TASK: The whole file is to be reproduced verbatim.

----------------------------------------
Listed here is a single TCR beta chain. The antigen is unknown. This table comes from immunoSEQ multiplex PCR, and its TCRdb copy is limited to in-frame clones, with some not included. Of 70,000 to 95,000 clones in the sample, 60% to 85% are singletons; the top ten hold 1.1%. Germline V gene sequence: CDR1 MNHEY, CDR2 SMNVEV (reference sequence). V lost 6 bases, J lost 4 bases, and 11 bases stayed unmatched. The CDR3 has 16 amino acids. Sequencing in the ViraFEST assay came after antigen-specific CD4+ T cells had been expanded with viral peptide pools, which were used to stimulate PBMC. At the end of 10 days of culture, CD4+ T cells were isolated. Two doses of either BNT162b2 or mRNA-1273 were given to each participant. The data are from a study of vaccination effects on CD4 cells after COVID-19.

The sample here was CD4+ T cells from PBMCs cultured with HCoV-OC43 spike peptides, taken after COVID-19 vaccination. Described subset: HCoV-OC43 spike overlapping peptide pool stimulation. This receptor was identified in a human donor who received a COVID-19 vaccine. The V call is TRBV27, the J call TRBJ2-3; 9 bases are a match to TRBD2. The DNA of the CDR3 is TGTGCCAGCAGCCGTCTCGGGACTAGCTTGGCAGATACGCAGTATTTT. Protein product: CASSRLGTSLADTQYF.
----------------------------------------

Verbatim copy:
Listed here is a single TCR beta chain. The antigen is unknown. This table comes from immunoSEQ multiplex PCR, and its TCRdb copy is limited to in-frame clones, with some not included. Of 70,000 to 95,000 clones in the sample, 60% to 85% are singletons; the top ten hold 1.1%. Germline V gene sequence: CDR1 MNHEY, CDR2 SMNVEV (reference sequence). V lost 6 bases, J lost 4 bases, and 11 bases stayed unmatched. The CDR3 has 16 amino acids. Sequencing in the ViraFEST assay came after antigen-specific CD4+ T cells had been expanded with viral peptide pools, which were used to stimulate PBMC. At the end of 10 days of culture, CD4+ T cells were isolated. Two doses of either BNT162b2 or mRNA-1273 were given to each participant. The data are from a study of vaccination effects on CD4 cells after COVID-19.

The sample here was CD4+ T cells from PBMCs cultured with HCoV-OC43 spike peptides, taken after COVID-19 vaccination. Described subset: HCoV-OC43 spike overlapping peptide pool stimulation. This receptor was identified in a human donor who received a COVID-19 vaccine. The V call is TRBV27, the J call TRBJ2-3; 9 bases are a match to TRBD2. The DNA of the CDR3 is TGTGCCAGCAGCCGTCTCGGGACTAGCTTGGCAGATACGCAGTATTTT. Protein product: CASSRLGTSLADTQYF.